In a letter to US Senate Leadership today the National Association of State Workforce Agencies (NASWA) raised significant administrative issues with the currently proposed EUC extension bill agreed to by of 10 U.S. Senators led by Jack Reed (D-RI) and Dean Heller (R-NV) to reauthorize the Emergency Unemployment Compensation (EUC) program for five months. The bill, the Emergency Unemployment Compensation Extension Act of 2014 (S. 2148), would allow for retroactive payments to eligible beneficiaries when the program expired on December 28, 2013.
The NASWA letter and fact sheet (attached) sent to the Senate leadership detailed the administrative burden on states with a retroactive extension of the Emergency Unemployment Compensation program. The Senate is poised to vote on this legislation next week when it returns from its recess.
NASWA did not take a position on whether to extend the Emergency Unemployment Compensation Extension Act program but has significant concerns about the implementation of the legislation.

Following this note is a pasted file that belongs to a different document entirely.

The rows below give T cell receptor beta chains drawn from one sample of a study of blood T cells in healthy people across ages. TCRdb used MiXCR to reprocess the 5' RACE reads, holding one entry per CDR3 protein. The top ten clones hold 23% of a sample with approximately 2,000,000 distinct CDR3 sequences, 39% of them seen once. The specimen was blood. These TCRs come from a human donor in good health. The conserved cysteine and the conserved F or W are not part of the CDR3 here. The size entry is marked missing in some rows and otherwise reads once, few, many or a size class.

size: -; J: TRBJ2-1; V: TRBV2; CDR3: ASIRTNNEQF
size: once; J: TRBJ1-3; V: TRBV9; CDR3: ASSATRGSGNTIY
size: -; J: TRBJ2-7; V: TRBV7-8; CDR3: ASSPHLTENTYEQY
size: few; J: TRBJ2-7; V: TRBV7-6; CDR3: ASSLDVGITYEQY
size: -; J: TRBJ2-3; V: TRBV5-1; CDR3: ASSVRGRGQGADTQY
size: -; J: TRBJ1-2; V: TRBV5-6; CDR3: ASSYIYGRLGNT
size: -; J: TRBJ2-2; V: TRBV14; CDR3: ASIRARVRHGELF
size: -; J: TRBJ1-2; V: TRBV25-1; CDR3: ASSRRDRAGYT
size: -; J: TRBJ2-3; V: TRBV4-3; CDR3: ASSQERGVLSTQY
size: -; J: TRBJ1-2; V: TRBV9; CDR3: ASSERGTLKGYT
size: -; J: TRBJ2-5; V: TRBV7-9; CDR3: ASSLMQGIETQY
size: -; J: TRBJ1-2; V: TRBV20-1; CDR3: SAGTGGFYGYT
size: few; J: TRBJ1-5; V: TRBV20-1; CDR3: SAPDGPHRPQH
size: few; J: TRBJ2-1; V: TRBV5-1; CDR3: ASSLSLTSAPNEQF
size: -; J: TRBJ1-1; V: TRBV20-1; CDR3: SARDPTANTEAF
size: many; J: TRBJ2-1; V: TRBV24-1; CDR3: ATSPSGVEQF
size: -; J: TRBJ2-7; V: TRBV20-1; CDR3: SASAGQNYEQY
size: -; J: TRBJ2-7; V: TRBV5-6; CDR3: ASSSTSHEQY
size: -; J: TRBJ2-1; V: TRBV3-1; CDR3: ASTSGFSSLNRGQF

Some states have indicated they might decide the changes in S. 2148 are not feasible in the short time available, and therefore would consider not signing the U.S. Department of Labor’s agreement to operate the program.
The reasons are the following:
- Most states are struggling with antiquated and rigid computer systems — averaging 25 years old — thus making it very hard to implement program changes quickly and effectively.
- The legislation is not clear on how states would pay for the administration of their EUC claims process if federal funds cannot be spent to determine an individual’s eligibility.
- The “millionaire provision” would be very hard to administer. The UI system is not means-tested and therefore does not collect information on an individual’s adjusted gross income. Screening individuals by reported quarterly UI covered wages, rather than income tax information, would be a more feasible approach.
- The backdating of EUC claims to December 29, 2013, would make it nearly impossible, in many cases, to apply a state’s weekly work search requirement, a key factor to determine eligibility for UI benefits and to avoid improper payments to claimants who are ineligible.
UWC has pointed out many of these issues with congressional staff and in our earlier e-mail updates as well.
The NASWA letter is helpful in more clearly identifying the administrative issues faced by state workforce agencies. We continue to work with them and with members of Congress to respond to proposed EUC extension legislation.